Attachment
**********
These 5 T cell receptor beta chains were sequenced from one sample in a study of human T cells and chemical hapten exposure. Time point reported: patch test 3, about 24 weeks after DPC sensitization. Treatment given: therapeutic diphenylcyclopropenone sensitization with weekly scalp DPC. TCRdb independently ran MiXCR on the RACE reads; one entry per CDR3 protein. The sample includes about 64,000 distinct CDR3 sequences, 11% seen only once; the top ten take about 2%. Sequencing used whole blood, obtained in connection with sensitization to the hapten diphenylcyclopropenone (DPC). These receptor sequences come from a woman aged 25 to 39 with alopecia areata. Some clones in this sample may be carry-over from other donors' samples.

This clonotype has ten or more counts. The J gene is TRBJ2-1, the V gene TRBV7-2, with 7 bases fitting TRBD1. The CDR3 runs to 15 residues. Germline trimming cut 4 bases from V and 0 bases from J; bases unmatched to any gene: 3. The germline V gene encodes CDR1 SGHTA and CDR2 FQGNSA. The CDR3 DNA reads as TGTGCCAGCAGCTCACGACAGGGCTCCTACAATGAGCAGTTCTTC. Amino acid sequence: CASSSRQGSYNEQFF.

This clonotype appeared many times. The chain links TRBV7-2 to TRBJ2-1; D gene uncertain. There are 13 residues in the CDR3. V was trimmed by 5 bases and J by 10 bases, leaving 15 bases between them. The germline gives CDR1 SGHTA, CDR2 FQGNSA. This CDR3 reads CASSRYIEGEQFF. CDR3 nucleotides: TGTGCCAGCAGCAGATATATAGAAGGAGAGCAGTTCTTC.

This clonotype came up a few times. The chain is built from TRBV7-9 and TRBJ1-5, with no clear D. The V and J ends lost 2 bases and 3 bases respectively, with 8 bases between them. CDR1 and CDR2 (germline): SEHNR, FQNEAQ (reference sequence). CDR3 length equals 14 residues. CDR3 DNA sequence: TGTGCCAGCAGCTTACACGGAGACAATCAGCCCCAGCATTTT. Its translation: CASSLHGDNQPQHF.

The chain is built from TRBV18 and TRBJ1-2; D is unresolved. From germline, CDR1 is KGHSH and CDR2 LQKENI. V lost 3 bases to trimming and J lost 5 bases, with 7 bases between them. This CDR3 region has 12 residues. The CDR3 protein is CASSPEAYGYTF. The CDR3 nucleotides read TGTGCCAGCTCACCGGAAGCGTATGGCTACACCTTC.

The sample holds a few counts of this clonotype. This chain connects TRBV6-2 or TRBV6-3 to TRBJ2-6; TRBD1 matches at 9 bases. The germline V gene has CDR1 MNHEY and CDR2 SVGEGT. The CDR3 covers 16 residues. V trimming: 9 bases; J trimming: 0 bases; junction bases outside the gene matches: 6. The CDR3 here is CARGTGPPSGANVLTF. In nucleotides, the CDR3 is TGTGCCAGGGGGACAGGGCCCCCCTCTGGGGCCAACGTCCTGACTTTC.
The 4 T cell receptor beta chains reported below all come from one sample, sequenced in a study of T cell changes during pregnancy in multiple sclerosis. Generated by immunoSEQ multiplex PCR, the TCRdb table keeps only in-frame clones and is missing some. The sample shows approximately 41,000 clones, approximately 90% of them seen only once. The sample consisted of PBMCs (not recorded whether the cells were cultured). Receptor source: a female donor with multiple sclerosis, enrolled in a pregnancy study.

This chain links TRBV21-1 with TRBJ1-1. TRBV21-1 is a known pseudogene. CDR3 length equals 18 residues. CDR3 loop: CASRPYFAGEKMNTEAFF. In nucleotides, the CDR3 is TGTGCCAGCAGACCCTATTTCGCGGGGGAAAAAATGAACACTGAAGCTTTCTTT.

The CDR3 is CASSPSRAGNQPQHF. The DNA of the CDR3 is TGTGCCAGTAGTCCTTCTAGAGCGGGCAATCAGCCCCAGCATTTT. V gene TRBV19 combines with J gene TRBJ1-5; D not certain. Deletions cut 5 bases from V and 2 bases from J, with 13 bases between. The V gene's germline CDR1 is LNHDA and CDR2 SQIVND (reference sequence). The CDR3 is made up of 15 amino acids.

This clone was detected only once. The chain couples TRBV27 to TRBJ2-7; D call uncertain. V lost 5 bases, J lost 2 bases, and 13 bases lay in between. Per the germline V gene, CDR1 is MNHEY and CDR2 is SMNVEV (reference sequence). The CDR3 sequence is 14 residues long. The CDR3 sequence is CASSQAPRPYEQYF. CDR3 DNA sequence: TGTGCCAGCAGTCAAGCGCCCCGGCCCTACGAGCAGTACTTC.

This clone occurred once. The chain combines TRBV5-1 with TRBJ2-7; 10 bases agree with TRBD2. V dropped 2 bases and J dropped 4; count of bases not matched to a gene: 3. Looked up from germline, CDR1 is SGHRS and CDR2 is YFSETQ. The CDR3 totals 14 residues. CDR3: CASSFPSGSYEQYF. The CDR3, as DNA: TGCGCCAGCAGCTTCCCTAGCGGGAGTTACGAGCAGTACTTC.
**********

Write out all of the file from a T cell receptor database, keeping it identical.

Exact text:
These 5 T cell receptor beta chains were sequenced from one sample in a study of human T cells and chemical hapten exposure. Time point reported: patch test 3, about 24 weeks after DPC sensitization. Treatment given: therapeutic diphenylcyclopropenone sensitization with weekly scalp DPC. TCRdb independently ran MiXCR on the RACE reads; one entry per CDR3 protein. The sample includes about 64,000 distinct CDR3 sequences, 11% seen only once; the top ten take about 2%. Sequencing used whole blood, obtained in connection with sensitization to the hapten diphenylcyclopropenone (DPC). These receptor sequences come from a woman aged 25 to 39 with alopecia areata. Some clones in this sample may be carry-over from other donors' samples.

This clonotype has ten or more counts. The J gene is TRBJ2-1, the V gene TRBV7-2, with 7 bases fitting TRBD1. The CDR3 runs to 15 residues. Germline trimming cut 4 bases from V and 0 bases from J; bases unmatched to any gene: 3. The germline V gene encodes CDR1 SGHTA and CDR2 FQGNSA. The CDR3 DNA reads as TGTGCCAGCAGCTCACGACAGGGCTCCTACAATGAGCAGTTCTTC. Amino acid sequence: CASSSRQGSYNEQFF.

This clonotype appeared many times. The chain links TRBV7-2 to TRBJ2-1; D gene uncertain. There are 13 residues in the CDR3. V was trimmed by 5 bases and J by 10 bases, leaving 15 bases between them. The germline gives CDR1 SGHTA, CDR2 FQGNSA. This CDR3 reads CASSRYIEGEQFF. CDR3 nucleotides: TGTGCCAGCAGCAGATATATAGAAGGAGAGCAGTTCTTC.

This clonotype came up a few times. The chain is built from TRBV7-9 and TRBJ1-5, with no clear D. The V and J ends lost 2 bases and 3 bases respectively, with 8 bases between them. CDR1 and CDR2 (germline): SEHNR, FQNEAQ (reference sequence). CDR3 length equals 14 residues. CDR3 DNA sequence: TGTGCCAGCAGCTTACACGGAGACAATCAGCCCCAGCATTTT. Its translation: CASSLHGDNQPQHF.

The chain is built from TRBV18 and TRBJ1-2; D is unresolved. From germline, CDR1 is KGHSH and CDR2 LQKENI. V lost 3 bases to trimming and J lost 5 bases, with 7 bases between them. This CDR3 region has 12 residues. The CDR3 protein is CASSPEAYGYTF. The CDR3 nucleotides read TGTGCCAGCTCACCGGAAGCGTATGGCTACACCTTC.

The sample holds a few counts of this clonotype. This chain connects TRBV6-2 or TRBV6-3 to TRBJ2-6; TRBD1 matches at 9 bases. The germline V gene has CDR1 MNHEY and CDR2 SVGEGT. The CDR3 covers 16 residues. V trimming: 9 bases; J trimming: 0 bases; junction bases outside the gene matches: 6. The CDR3 here is CARGTGPPSGANVLTF. In nucleotides, the CDR3 is TGTGCCAGGGGGACAGGGCCCCCCTCTGGGGCCAACGTCCTGACTTTC.
The 4 T cell receptor beta chains reported below all come from one sample, sequenced in a study of T cell changes during pregnancy in multiple sclerosis. Generated by immunoSEQ multiplex PCR, the TCRdb table keeps only in-frame clones and is missing some. The sample shows approximately 41,000 clones, approximately 90% of them seen only once. The sample consisted of PBMCs (not recorded whether the cells were cultured). Receptor source: a female donor with multiple sclerosis, enrolled in a pregnancy study.

This chain links TRBV21-1 with TRBJ1-1. TRBV21-1 is a known pseudogene. CDR3 length equals 18 residues. CDR3 loop: CASRPYFAGEKMNTEAFF. In nucleotides, the CDR3 is TGTGCCAGCAGACCCTATTTCGCGGGGGAAAAAATGAACACTGAAGCTTTCTTT.

The CDR3 is CASSPSRAGNQPQHF. The DNA of the CDR3 is TGTGCCAGTAGTCCTTCTAGAGCGGGCAATCAGCCCCAGCATTTT. V gene TRBV19 combines with J gene TRBJ1-5; D not certain. Deletions cut 5 bases from V and 2 bases from J, with 13 bases between. The V gene's germline CDR1 is LNHDA and CDR2 SQIVND (reference sequence). The CDR3 is made up of 15 amino acids.

This clone was detected only once. The chain couples TRBV27 to TRBJ2-7; D call uncertain. V lost 5 bases, J lost 2 bases, and 13 bases lay in between. Per the germline V gene, CDR1 is MNHEY and CDR2 is SMNVEV (reference sequence). The CDR3 sequence is 14 residues long. The CDR3 sequence is CASSQAPRPYEQYF. CDR3 DNA sequence: TGTGCCAGCAGTCAAGCGCCCCGGCCCTACGAGCAGTACTTC.

This clone occurred once. The chain combines TRBV5-1 with TRBJ2-7; 10 bases agree with TRBD2. V dropped 2 bases and J dropped 4; count of bases not matched to a gene: 3. Looked up from germline, CDR1 is SGHRS and CDR2 is YFSETQ. The CDR3 totals 14 residues. CDR3: CASSFPSGSYEQYF. The CDR3, as DNA: TGCGCCAGCAGCTTCCCTAGCGGGAGTTACGAGCAGTACTTC.